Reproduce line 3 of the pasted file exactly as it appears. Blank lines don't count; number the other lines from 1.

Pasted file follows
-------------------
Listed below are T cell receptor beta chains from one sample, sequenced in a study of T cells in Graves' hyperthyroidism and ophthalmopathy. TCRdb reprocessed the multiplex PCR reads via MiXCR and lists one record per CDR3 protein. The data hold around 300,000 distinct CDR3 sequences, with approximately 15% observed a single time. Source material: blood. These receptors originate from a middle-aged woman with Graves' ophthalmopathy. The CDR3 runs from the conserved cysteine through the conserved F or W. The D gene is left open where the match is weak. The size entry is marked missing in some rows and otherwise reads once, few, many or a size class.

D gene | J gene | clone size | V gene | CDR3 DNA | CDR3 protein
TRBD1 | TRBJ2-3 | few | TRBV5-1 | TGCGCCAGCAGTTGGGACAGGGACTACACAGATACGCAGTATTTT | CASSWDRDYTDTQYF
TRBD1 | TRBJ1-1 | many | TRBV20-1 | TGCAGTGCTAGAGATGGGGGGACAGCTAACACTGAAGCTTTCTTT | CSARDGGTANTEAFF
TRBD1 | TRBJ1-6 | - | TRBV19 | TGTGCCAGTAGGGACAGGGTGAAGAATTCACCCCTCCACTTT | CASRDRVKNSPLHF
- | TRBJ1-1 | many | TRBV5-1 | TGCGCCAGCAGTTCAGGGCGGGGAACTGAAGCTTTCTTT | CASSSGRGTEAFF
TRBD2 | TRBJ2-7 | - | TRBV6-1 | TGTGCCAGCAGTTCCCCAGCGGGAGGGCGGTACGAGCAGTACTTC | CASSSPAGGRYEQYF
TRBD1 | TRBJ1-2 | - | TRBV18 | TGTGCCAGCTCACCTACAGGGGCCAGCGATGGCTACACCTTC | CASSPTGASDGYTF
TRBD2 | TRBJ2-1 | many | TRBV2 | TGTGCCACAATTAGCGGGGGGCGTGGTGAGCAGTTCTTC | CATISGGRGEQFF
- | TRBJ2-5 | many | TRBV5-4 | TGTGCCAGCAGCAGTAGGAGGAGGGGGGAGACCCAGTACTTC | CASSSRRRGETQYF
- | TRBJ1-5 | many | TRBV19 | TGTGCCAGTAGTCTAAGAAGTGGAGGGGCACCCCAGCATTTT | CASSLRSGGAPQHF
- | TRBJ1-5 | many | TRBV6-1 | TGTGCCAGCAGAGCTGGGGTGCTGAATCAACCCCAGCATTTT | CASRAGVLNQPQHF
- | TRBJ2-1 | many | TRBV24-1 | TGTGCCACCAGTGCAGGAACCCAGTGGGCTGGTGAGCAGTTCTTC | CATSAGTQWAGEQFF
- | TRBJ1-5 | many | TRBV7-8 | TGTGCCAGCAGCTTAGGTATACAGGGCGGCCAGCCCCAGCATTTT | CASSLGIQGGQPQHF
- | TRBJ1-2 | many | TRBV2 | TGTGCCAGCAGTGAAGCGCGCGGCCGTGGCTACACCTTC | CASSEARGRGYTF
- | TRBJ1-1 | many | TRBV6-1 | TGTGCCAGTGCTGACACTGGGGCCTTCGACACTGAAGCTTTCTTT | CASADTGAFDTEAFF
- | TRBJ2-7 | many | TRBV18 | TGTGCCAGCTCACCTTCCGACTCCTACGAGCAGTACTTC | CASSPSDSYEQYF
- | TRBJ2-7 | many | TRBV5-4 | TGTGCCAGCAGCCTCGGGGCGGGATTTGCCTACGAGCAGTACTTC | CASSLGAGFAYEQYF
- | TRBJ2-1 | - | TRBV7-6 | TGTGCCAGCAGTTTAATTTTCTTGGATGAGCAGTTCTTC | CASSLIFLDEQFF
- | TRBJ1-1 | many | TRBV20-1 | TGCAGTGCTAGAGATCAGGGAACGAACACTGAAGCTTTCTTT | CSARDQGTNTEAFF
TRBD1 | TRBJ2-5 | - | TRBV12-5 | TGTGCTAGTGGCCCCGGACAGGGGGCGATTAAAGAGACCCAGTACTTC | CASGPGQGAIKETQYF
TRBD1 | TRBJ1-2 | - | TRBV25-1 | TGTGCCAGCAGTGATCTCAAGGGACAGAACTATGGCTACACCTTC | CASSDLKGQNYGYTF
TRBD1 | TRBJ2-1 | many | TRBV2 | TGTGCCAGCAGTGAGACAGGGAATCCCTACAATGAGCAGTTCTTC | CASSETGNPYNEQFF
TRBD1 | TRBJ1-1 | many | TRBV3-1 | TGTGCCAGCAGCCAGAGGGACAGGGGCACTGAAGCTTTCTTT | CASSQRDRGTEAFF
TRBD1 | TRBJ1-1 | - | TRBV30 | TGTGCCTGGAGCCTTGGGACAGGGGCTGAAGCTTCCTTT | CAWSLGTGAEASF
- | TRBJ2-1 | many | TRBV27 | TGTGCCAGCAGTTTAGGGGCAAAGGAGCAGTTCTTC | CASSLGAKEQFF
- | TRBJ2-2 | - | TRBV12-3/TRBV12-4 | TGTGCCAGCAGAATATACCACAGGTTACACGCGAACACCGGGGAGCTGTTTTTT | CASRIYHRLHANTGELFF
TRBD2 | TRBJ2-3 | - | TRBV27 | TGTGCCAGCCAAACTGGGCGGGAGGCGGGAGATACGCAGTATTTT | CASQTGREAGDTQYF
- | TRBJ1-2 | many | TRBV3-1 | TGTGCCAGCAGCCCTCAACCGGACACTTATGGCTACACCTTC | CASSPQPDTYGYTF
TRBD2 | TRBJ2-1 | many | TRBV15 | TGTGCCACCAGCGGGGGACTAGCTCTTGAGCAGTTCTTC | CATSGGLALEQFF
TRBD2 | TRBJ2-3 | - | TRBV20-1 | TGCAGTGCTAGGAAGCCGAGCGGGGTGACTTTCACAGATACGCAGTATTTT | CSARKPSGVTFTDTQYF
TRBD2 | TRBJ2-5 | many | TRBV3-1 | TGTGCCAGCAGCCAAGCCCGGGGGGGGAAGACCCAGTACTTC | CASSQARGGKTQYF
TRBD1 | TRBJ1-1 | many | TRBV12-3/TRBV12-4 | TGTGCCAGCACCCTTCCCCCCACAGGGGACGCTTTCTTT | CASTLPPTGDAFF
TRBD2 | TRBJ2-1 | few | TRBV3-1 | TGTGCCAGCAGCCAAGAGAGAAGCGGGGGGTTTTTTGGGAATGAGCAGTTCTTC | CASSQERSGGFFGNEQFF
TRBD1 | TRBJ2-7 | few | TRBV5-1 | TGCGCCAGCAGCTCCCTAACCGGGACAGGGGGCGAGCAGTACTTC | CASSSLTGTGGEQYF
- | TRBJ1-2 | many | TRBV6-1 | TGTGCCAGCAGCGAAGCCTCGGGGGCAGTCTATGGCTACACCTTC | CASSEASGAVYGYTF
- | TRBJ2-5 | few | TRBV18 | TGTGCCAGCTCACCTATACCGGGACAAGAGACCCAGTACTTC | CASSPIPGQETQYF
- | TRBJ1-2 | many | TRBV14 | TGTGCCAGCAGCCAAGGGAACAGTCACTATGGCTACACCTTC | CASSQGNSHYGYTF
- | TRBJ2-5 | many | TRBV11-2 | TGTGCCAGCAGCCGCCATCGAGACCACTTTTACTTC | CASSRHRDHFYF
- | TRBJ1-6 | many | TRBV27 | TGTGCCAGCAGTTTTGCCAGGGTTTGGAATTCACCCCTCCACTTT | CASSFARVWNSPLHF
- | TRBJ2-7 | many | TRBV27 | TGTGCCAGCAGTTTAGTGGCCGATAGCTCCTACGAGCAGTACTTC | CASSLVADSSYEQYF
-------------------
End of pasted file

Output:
TRBD1 | TRBJ2-3 | few | TRBV5-1 | TGCGCCAGCAGTTGGGACAGGGACTACACAGATACGCAGTATTTT | CASSWDRDYTDTQYF